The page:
This past week I have been asked many times why I voted for a new Lt. Governor.How could I vote for someone who is not a member of my own political party? The answer is very straightforward: I voted my conscience.
That's the introduction to an email that ended up in my inbox from Pamela George, Executive Secretary to State Senator Rosalind Kurita. It's been repeated and reposted enough times that I don't really feel like I'm shortchanging anyone by not posting it in its entirety, giving Kurita yet another place to say "Them that brung me to this particular dance would do well to grab their ankles right about... now."
First, her "reasoning" is ludicrous. More from her email: "The most basic tenet of democracy is that the majority rules. In the Tennessee state Senate, Republicans have held the numerical majority for three years. Yet, we were in a "peculiar" situation where the minority continued to keep the majority in the form of the Lt. Governor. That is not our democracy."
As AC Kleinheider pointed out, if that was the case... Then wouldn't she be helping the Republican majority out on every vote? And since when is it incumbent upon a state senator elected as a Democrat to help level the playing field for Republicans? Does Alex Rodriguez feel the need to help out the other team because the Yankees' enormous payroll puts them at an unfair advantage (Okay, given A-Rod's record last year, that could be a bad example)?
If Wilder was so incompetent/corrupt/whatever negative description you want to apply to him, wouldn't the proper time to have voted against him be the caucus? She couldn't be bothered to do that--- In caucus, she voted for Wilder. Earlier in the day, she voted again for the Democratic senators to stand as one behind Wilder--- And then cast the crucial vote for Ron Ramsey. And what of Ramsey?
What about the man calling the dances on this legislative landscape that Kurita and her conscience helped to create? "We'll have a little more of a pro-business agenda. I'll make sure the Commerce Committee leans toward the business side. Things like tort reform that we've sought will be brought to the floor. "
First, it would be difficult for the law in Tennessee to carry "a little more of a pro-business agenda". We are already a state where just cause for termination sounds like some crazy liberal ideal. There's not much to Tennesee Employment Law, and what little there is can be subverted by the current system of "at will" employment. "No, I didn't fire him because he's black/Hispanic/gay--- But I don't have to list an official reason".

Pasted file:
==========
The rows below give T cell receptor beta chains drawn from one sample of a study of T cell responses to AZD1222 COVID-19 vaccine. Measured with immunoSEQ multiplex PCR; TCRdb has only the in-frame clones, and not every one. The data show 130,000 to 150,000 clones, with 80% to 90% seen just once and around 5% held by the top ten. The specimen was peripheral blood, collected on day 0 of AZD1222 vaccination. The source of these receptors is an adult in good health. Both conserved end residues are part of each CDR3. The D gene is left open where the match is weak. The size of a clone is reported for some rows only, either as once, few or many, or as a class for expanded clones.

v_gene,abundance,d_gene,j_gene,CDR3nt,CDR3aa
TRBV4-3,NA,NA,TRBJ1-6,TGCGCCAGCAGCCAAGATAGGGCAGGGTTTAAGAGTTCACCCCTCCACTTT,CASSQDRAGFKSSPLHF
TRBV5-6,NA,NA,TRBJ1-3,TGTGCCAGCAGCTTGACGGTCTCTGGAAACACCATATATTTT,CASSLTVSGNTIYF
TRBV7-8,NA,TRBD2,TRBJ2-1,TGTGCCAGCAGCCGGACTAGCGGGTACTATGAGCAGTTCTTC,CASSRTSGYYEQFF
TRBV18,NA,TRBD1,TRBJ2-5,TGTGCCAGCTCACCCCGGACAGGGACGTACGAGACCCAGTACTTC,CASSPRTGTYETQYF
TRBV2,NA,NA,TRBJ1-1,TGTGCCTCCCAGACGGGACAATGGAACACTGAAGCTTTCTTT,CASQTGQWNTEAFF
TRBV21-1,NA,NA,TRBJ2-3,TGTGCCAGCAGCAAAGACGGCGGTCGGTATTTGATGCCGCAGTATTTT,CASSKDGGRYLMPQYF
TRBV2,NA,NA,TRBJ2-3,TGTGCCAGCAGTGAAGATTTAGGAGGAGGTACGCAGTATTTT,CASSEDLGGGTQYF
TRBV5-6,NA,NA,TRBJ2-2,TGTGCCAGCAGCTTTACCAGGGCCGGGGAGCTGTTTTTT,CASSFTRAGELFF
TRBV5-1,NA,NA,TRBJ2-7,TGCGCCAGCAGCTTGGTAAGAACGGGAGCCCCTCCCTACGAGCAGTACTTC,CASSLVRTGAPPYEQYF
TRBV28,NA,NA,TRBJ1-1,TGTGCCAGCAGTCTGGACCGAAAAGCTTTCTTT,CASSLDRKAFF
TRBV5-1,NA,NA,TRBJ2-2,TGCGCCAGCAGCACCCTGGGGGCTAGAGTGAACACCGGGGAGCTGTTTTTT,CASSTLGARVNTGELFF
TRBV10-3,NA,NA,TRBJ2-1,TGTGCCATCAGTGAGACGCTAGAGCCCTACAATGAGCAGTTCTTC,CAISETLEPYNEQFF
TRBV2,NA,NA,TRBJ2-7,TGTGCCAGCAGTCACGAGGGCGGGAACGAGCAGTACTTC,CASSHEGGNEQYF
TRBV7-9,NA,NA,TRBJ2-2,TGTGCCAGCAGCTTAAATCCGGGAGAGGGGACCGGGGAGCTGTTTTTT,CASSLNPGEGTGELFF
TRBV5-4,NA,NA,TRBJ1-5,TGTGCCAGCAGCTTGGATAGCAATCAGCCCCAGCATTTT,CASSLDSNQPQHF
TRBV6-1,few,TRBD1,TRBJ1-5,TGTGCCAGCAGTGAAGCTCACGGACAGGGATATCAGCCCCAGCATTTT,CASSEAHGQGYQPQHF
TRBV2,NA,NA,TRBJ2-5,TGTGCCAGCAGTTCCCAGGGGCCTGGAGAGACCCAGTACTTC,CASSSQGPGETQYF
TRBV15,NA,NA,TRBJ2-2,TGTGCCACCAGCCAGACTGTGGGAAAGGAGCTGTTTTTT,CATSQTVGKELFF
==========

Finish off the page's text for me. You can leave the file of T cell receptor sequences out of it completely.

And what happens to someone that IS terminated unjustly? Well, that's where the second part of his statement comes into play: "Things like tort reform that we've sought will be brought to the floor". Tort reform--- The Republican stealth campaign to destroy the rights of the working class. Wrongfully terminated? Too bad--- Tort reform will restrict your rights to legal recourse. Hurt in the workplace? Welcome to the wonderful world of Republican-imposed damage caps. And no one is isolated from having to pay the high cost of tort reform--- Even if your job is "safe", you will, through your taxes, absorb the cost. After all, what happens to the employee who's injured too badly to work again? Rather than his medical costs being absorbed by the employer that provided the unsafe working environment, the tab will be picked up by you and me.
Sexually harrassed in the workplace? Too bad. Tort reform. Women's groups would do well to remember this the next time Kurita comes around begging for money.
These are the priorities of the man that Kurita handed the Senate over to. Well, that and maintaining a Tom DeLay-style money laundering operation. This is the product of Rosalind Kurita's "conscience".
Politics is not merely a numbers game, with two sides jockeying for position. It's about policy--- Something that affects the lives of every person in this state--- Something Kurita would do well to consider before her next attack of "conscience".
Inevitably, Rosalind Kurita will want to run for a bigger office. She's already run for the US Senate, and by virtue of her not being Harold Ford, people felt the need to treat her like she was some liberal savior--- Despite her voting with Republicans as often as Ford did. Denial runs deep in some corners. During her campaign, I had a gay man tell me that she told him she was "on his side" of the gay marriage issue despite having voted against it. I had a good friend of mine tell me just the other day that she was preferable to Harold Ford simply by virtue of not having voted to authorize the war in Iraq.
In both cases, someone who justifiably hated the voting record of Harold Ford had decided that anyone who ran against him must be his polar opposite in some way. It's a fundamental mistake--- Incorrectly assuming that the enemy of your enemy is somehow your friend. But it's just as incorrect when progressives believe that about Rosalind Kurita and Harold Ford as it was when the president assumed that Islamic religious fanatics would bury the hatchet with a dictator that killed Islamic extremists in his own nation long enough to swap WMD recipes.
So for anyone that still has a leaning towards being a Kurita apologist, I have a short and simple exercise for you. Repeat after me:
"The enemy of my enemy is not my friend.
The enemy of my enemy is not my friend."
This isn't the Nicean Creed. Don't just say the words. Think about what they mean. We've heard the phrase "voting my conscience" before. Joe Lieberman uses his own conscience as an excuse every time he gives the president "bipartisan" cover fire. So did Harold Ford.
And Rosalind Kurita might well be made Speaker Pro Tem in exchange for bringing her own unique brand of "Liebership" to the Tennessee State Senate.